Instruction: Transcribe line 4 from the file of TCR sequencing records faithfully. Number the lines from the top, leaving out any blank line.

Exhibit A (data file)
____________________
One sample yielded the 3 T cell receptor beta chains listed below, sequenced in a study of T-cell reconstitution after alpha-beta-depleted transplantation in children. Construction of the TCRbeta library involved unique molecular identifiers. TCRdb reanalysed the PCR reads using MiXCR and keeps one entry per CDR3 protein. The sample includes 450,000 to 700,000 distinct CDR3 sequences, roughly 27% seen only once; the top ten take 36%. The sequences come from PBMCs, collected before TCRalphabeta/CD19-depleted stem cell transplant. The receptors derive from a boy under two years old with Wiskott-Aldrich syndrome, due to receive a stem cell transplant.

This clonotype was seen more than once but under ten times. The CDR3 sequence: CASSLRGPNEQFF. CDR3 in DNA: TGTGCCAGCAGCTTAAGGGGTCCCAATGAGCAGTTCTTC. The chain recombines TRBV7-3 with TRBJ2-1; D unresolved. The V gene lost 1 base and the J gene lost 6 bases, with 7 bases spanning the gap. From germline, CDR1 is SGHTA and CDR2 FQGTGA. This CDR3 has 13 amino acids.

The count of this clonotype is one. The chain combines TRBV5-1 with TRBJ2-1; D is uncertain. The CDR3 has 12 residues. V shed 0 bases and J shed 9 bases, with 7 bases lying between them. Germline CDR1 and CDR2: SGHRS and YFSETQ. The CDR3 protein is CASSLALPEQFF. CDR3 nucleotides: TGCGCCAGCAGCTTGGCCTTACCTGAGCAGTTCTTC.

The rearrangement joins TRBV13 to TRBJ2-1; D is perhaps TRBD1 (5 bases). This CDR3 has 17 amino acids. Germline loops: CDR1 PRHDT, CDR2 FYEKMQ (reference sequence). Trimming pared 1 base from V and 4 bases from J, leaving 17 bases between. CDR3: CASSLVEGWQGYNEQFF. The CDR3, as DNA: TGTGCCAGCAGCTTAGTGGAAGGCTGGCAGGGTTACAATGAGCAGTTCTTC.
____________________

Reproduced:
The rearrangement joins TRBV13 to TRBJ2-1; D is perhaps TRBD1 (5 bases). This CDR3 has 17 amino acids. Germline loops: CDR1 PRHDT, CDR2 FYEKMQ (reference sequence). Trimming pared 1 base from V and 4 bases from J, leaving 17 bases between. CDR3: CASSLVEGWQGYNEQFF. The CDR3, as DNA: TGTGCCAGCAGCTTAGTGGAAGGCTGGCAGGGTTACAATGAGCAGTTCTTC.